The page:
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Frequently parameter substitution in the templates require the conditional inclusion of the command line. Various forms of conditionals are supported by the YCE syntax. In its basic form the condition is stated between two vertical bars |<condition>| preceding the command line.

Please note that in case of setting a login banner containing the vertical bar using a template, the following will be parsed as a condition and therefore not result in the envisioned banner.

This template line

banner motd d |------- Warning: THIS IS A PRIVATE COMPUTER SYSTEM -------| d

Will result into this

banner motd d  d

However, by protecting the bars with a backslash will result in the desired command:

banner motd d \|------- Warning: THIS IS A PRIVATE COMPUTER SYSTEM -------\| d

Substitution condition

|<parameter>| template line
|’value’| template line
|’’| template line
|[Function()]| template line

This tests the for a value of <parameter>. In case the parameter is not blank (empty string), then the configuration line is parsed and inserted. If the parameter is empty (‘’) then the template line is skipped. In case the parameter does not exist in the current context, then an error message is generated.

|!<parameter>| template line
|!’value’| template line

This form reverses the behavior: if the parameter is empty, the line is included. When it turns out it doesn’t exist, an error message will appear.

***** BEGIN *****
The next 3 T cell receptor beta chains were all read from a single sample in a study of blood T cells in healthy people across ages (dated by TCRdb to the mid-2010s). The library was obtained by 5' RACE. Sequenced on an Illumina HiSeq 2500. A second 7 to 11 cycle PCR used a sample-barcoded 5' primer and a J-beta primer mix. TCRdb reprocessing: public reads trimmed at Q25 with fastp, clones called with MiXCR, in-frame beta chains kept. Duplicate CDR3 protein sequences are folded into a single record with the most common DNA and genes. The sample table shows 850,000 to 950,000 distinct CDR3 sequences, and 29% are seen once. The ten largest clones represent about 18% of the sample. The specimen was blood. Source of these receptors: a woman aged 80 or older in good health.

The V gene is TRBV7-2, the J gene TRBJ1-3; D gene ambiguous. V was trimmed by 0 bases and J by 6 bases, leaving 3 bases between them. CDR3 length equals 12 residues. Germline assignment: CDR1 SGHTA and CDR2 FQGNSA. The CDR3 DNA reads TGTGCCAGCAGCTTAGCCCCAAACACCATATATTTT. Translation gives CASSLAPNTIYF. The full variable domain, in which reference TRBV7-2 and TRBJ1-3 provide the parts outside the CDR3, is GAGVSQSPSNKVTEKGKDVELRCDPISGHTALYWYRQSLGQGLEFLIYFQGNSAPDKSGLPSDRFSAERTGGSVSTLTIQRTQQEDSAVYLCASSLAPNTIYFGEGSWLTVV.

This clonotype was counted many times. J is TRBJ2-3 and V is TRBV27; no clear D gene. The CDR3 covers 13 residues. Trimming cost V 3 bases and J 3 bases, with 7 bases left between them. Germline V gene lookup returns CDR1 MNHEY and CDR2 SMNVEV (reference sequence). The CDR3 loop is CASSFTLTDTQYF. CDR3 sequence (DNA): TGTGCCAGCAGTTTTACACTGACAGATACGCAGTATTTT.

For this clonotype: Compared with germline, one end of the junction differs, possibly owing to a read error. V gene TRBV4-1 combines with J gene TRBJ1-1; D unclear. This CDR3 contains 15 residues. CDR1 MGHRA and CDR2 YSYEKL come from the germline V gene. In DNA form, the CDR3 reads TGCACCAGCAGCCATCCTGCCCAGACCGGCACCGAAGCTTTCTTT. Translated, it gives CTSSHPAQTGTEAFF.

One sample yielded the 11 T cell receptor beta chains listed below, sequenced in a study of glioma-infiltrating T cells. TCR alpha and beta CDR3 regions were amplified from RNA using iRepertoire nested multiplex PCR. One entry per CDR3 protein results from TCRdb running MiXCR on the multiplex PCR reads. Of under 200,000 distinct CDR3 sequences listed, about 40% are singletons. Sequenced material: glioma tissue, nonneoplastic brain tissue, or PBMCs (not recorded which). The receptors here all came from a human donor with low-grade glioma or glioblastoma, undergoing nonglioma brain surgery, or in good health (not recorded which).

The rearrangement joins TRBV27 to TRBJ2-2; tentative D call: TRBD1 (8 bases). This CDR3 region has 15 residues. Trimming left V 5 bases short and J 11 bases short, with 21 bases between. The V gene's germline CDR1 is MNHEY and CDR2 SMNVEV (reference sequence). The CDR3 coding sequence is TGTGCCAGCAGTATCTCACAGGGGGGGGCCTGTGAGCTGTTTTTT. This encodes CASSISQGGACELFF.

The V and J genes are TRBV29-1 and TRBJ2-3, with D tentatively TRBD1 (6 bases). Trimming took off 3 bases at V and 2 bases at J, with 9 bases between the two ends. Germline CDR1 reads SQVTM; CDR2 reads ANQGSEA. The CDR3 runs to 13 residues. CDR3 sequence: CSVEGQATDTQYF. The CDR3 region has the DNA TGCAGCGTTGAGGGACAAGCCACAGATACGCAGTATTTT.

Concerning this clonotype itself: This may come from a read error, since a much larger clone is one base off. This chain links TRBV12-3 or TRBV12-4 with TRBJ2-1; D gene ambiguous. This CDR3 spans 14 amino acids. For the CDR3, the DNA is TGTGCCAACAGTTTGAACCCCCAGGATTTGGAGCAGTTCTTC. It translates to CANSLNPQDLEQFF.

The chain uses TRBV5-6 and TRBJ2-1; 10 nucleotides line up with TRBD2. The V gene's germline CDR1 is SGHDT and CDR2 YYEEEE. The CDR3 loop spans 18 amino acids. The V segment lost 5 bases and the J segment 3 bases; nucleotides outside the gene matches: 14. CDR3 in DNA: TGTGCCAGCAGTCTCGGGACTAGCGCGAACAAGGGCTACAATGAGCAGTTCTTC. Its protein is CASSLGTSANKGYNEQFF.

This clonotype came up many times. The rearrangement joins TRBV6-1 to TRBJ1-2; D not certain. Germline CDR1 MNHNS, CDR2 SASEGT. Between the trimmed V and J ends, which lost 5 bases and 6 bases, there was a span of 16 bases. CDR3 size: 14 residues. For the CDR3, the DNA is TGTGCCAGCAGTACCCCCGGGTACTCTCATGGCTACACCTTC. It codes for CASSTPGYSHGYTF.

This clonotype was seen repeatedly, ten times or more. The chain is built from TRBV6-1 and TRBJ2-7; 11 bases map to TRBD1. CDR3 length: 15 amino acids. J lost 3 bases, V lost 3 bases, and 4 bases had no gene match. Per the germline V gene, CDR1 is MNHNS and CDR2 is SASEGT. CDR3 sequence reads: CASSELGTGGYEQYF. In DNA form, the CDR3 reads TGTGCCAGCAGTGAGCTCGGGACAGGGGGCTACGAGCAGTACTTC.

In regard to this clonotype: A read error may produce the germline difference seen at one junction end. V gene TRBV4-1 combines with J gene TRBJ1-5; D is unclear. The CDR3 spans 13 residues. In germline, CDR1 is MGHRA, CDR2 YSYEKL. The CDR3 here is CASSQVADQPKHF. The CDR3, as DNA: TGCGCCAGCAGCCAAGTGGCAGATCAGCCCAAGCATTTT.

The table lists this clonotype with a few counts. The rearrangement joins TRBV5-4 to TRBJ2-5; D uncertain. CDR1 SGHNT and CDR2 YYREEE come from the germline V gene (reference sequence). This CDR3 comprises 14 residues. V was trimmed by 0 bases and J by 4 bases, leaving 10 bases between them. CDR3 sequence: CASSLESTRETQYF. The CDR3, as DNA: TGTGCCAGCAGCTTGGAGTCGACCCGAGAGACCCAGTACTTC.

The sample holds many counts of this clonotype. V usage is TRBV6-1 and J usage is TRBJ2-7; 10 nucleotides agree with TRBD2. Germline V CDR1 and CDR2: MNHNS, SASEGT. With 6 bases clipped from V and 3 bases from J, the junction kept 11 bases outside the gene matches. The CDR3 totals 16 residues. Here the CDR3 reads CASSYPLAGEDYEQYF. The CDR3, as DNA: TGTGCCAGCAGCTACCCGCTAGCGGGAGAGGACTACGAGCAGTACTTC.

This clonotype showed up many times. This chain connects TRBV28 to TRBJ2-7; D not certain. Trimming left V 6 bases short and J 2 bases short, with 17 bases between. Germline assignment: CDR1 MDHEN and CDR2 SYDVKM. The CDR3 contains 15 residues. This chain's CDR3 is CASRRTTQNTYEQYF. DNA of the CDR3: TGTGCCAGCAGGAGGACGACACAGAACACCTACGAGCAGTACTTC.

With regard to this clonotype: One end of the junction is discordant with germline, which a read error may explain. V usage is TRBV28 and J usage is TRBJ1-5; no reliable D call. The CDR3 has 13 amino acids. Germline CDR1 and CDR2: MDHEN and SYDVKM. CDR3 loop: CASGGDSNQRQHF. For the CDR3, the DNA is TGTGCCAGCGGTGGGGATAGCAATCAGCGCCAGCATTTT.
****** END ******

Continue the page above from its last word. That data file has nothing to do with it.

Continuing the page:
In all cases the template line can include parameters from default or named contexts. It is quite common to test for a value before including the line based on that value:

|<local_user>| username <local_user> secret 0 <local_passwd>

Compare condition

|<parameter> = ‘value’| template line
|<parameter> = <parameter2>| template line
|<parameter> = ’’| template line
|[Function()] = ...| template line

These compare the value of <parameter> with the mentioned values and then add the template line conditionally. The comparison is always made between the strings, even in case of numeric values. The results are analog to the conditional substitution.

Also here it is possible to have ‘not equal to’. The negation ! can can be placed at the start of the condition or being contracted with the =. Both forms behave equally.

|<parameter> != ‘value’| template line
| ! <parameter> = value| template line

Quotes are optional for fixed values, but is recommended to use them. Actually the < > around parameters are also optional, although this form is strongly recommended. In many cases, the correct interpretation is given to the forms with or without quotes and/or brackets. See the examples:

|<hostname>| results in this line
|'hostname'| results in this line
|<hostname> = <hostname>| results in this line, interpretation is unambiguous
|<hostname> = hostname| no results
|<hostname> = 'hostname'| no results, interpretation is unambiguous
|<hostname> = 'hvs-rn06001'| results in this line, it’s the real hostname
|<hostname> = hvs-rn06001| results in this line, interpretation is correct, but ambiguous
|hvs-rn06001 = hostname| no results, actually not correct
|hvs-rn06001 = <hostname>| also no results, incorrect